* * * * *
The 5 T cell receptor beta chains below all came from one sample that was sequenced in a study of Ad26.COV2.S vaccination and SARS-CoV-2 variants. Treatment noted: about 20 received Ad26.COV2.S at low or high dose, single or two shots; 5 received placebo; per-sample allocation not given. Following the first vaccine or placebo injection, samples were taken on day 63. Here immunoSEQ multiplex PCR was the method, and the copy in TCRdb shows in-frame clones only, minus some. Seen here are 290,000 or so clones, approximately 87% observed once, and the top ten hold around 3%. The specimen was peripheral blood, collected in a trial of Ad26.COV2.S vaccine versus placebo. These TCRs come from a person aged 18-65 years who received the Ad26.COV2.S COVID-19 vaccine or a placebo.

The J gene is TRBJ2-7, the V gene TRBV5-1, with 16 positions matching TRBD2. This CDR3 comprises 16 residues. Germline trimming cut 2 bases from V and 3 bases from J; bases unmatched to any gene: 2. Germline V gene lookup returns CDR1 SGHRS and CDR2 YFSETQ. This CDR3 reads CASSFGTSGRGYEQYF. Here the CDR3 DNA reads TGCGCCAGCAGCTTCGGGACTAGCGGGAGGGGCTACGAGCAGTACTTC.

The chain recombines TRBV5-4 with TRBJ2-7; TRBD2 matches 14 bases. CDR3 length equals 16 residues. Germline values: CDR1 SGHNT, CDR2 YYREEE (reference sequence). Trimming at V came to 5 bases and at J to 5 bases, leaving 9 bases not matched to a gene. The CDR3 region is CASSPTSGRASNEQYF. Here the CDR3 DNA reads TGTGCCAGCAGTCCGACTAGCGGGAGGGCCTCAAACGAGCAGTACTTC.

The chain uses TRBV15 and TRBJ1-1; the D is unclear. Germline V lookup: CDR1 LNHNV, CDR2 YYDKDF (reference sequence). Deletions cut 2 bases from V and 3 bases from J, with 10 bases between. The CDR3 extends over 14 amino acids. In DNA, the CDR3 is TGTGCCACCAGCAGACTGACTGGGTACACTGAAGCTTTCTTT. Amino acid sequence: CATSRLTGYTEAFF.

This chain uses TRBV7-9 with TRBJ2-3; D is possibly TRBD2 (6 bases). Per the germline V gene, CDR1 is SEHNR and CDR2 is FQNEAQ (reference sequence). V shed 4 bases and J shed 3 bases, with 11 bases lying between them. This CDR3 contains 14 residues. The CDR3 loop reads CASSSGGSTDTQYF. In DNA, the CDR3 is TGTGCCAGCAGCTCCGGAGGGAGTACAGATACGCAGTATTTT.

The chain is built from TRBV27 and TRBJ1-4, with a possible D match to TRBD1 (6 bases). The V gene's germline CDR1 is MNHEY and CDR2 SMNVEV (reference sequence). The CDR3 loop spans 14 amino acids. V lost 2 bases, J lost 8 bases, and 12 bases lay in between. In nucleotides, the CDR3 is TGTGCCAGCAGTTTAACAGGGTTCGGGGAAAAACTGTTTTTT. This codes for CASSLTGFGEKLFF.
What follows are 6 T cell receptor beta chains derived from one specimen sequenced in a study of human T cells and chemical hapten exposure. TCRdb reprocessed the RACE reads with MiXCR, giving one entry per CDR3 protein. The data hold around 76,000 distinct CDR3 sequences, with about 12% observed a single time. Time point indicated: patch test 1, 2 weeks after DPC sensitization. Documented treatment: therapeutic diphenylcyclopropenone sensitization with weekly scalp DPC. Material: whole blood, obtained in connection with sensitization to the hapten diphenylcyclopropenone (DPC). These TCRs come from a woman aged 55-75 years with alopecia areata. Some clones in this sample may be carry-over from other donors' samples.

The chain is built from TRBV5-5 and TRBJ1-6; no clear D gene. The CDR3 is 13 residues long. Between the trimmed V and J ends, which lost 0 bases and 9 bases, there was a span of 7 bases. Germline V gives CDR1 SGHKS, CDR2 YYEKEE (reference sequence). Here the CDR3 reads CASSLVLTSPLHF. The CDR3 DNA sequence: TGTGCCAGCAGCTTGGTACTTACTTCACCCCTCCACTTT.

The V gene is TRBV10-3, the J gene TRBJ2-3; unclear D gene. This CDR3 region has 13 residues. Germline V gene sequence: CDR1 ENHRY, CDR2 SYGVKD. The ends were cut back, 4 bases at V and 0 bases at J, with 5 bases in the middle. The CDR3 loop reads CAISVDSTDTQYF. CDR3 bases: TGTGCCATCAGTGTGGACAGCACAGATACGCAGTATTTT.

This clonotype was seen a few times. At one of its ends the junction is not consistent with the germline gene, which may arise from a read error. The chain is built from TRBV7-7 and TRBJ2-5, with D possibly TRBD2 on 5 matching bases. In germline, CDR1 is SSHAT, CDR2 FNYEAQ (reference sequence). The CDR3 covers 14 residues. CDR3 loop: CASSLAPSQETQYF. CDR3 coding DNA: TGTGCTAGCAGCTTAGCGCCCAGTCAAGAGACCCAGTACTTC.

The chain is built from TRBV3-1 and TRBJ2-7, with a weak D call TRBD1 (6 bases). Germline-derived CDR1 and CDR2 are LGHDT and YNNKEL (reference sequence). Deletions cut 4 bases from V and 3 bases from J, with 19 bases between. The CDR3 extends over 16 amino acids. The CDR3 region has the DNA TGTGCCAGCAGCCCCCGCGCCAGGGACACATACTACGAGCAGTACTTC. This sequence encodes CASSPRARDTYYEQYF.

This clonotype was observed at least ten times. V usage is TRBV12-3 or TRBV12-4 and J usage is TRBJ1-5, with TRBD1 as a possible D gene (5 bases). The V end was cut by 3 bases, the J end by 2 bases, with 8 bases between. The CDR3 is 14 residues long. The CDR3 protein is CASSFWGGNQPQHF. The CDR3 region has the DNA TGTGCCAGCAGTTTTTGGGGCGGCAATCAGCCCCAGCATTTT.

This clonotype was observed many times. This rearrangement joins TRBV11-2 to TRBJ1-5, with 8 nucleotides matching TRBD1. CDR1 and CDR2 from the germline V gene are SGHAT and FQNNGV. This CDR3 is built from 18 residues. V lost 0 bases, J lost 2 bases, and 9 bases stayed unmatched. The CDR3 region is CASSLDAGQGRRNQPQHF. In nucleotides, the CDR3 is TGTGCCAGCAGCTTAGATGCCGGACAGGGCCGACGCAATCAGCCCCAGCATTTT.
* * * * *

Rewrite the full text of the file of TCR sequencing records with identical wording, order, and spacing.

The 5 T cell receptor beta chains below all came from one sample that was sequenced in a study of Ad26.COV2.S vaccination and SARS-CoV-2 variants. Treatment noted: about 20 received Ad26.COV2.S at low or high dose, single or two shots; 5 received placebo; per-sample allocation not given. Following the first vaccine or placebo injection, samples were taken on day 63. Here immunoSEQ multiplex PCR was the method, and the copy in TCRdb shows in-frame clones only, minus some. Seen here are 290,000 or so clones, approximately 87% observed once, and the top ten hold around 3%. The specimen was peripheral blood, collected in a trial of Ad26.COV2.S vaccine versus placebo. These TCRs come from a person aged 18-65 years who received the Ad26.COV2.S COVID-19 vaccine or a placebo.

The J gene is TRBJ2-7, the V gene TRBV5-1, with 16 positions matching TRBD2. This CDR3 comprises 16 residues. Germline trimming cut 2 bases from V and 3 bases from J; bases unmatched to any gene: 2. Germline V gene lookup returns CDR1 SGHRS and CDR2 YFSETQ. This CDR3 reads CASSFGTSGRGYEQYF. Here the CDR3 DNA reads TGCGCCAGCAGCTTCGGGACTAGCGGGAGGGGCTACGAGCAGTACTTC.

The chain recombines TRBV5-4 with TRBJ2-7; TRBD2 matches 14 bases. CDR3 length equals 16 residues. Germline values: CDR1 SGHNT, CDR2 YYREEE (reference sequence). Trimming at V came to 5 bases and at J to 5 bases, leaving 9 bases not matched to a gene. The CDR3 region is CASSPTSGRASNEQYF. Here the CDR3 DNA reads TGTGCCAGCAGTCCGACTAGCGGGAGGGCCTCAAACGAGCAGTACTTC.

The chain uses TRBV15 and TRBJ1-1; the D is unclear. Germline V lookup: CDR1 LNHNV, CDR2 YYDKDF (reference sequence). Deletions cut 2 bases from V and 3 bases from J, with 10 bases between. The CDR3 extends over 14 amino acids. In DNA, the CDR3 is TGTGCCACCAGCAGACTGACTGGGTACACTGAAGCTTTCTTT. Amino acid sequence: CATSRLTGYTEAFF.

This chain uses TRBV7-9 with TRBJ2-3; D is possibly TRBD2 (6 bases). Per the germline V gene, CDR1 is SEHNR and CDR2 is FQNEAQ (reference sequence). V shed 4 bases and J shed 3 bases, with 11 bases lying between them. This CDR3 contains 14 residues. The CDR3 loop reads CASSSGGSTDTQYF. In DNA, the CDR3 is TGTGCCAGCAGCTCCGGAGGGAGTACAGATACGCAGTATTTT.

The chain is built from TRBV27 and TRBJ1-4, with a possible D match to TRBD1 (6 bases). The V gene's germline CDR1 is MNHEY and CDR2 SMNVEV (reference sequence). The CDR3 loop spans 14 amino acids. V lost 2 bases, J lost 8 bases, and 12 bases lay in between. In nucleotides, the CDR3 is TGTGCCAGCAGTTTAACAGGGTTCGGGGAAAAACTGTTTTTT. This codes for CASSLTGFGEKLFF.
What follows are 6 T cell receptor beta chains derived from one specimen sequenced in a study of human T cells and chemical hapten exposure. TCRdb reprocessed the RACE reads with MiXCR, giving one entry per CDR3 protein. The data hold around 76,000 distinct CDR3 sequences, with about 12% observed a single time. Time point indicated: patch test 1, 2 weeks after DPC sensitization. Documented treatment: therapeutic diphenylcyclopropenone sensitization with weekly scalp DPC. Material: whole blood, obtained in connection with sensitization to the hapten diphenylcyclopropenone (DPC). These TCRs come from a woman aged 55-75 years with alopecia areata. Some clones in this sample may be carry-over from other donors' samples.

The chain is built from TRBV5-5 and TRBJ1-6; no clear D gene. The CDR3 is 13 residues long. Between the trimmed V and J ends, which lost 0 bases and 9 bases, there was a span of 7 bases. Germline V gives CDR1 SGHKS, CDR2 YYEKEE (reference sequence). Here the CDR3 reads CASSLVLTSPLHF. The CDR3 DNA sequence: TGTGCCAGCAGCTTGGTACTTACTTCACCCCTCCACTTT.

The V gene is TRBV10-3, the J gene TRBJ2-3; unclear D gene. This CDR3 region has 13 residues. Germline V gene sequence: CDR1 ENHRY, CDR2 SYGVKD. The ends were cut back, 4 bases at V and 0 bases at J, with 5 bases in the middle. The CDR3 loop reads CAISVDSTDTQYF. CDR3 bases: TGTGCCATCAGTGTGGACAGCACAGATACGCAGTATTTT.

This clonotype was seen a few times. At one of its ends the junction is not consistent with the germline gene, which may arise from a read error. The chain is built from TRBV7-7 and TRBJ2-5, with D possibly TRBD2 on 5 matching bases. In germline, CDR1 is SSHAT, CDR2 FNYEAQ (reference sequence). The CDR3 covers 14 residues. CDR3 loop: CASSLAPSQETQYF. CDR3 coding DNA: TGTGCTAGCAGCTTAGCGCCCAGTCAAGAGACCCAGTACTTC.

The chain is built from TRBV3-1 and TRBJ2-7, with a weak D call TRBD1 (6 bases). Germline-derived CDR1 and CDR2 are LGHDT and YNNKEL (reference sequence). Deletions cut 4 bases from V and 3 bases from J, with 19 bases between. The CDR3 extends over 16 amino acids. The CDR3 region has the DNA TGTGCCAGCAGCCCCCGCGCCAGGGACACATACTACGAGCAGTACTTC. This sequence encodes CASSPRARDTYYEQYF.

This clonotype was observed at least ten times. V usage is TRBV12-3 or TRBV12-4 and J usage is TRBJ1-5, with TRBD1 as a possible D gene (5 bases). The V end was cut by 3 bases, the J end by 2 bases, with 8 bases between. The CDR3 is 14 residues long. The CDR3 protein is CASSFWGGNQPQHF. The CDR3 region has the DNA TGTGCCAGCAGTTTTTGGGGCGGCAATCAGCCCCAGCATTTT.

This clonotype was observed many times. This rearrangement joins TRBV11-2 to TRBJ1-5, with 8 nucleotides matching TRBD1. CDR1 and CDR2 from the germline V gene are SGHAT and FQNNGV. This CDR3 is built from 18 residues. V lost 0 bases, J lost 2 bases, and 9 bases stayed unmatched. The CDR3 region is CASSLDAGQGRRNQPQHF. In nucleotides, the CDR3 is TGTGCCAGCAGCTTAGATGCCGGACAGGGCCGACGCAATCAGCCCCAGCATTTT.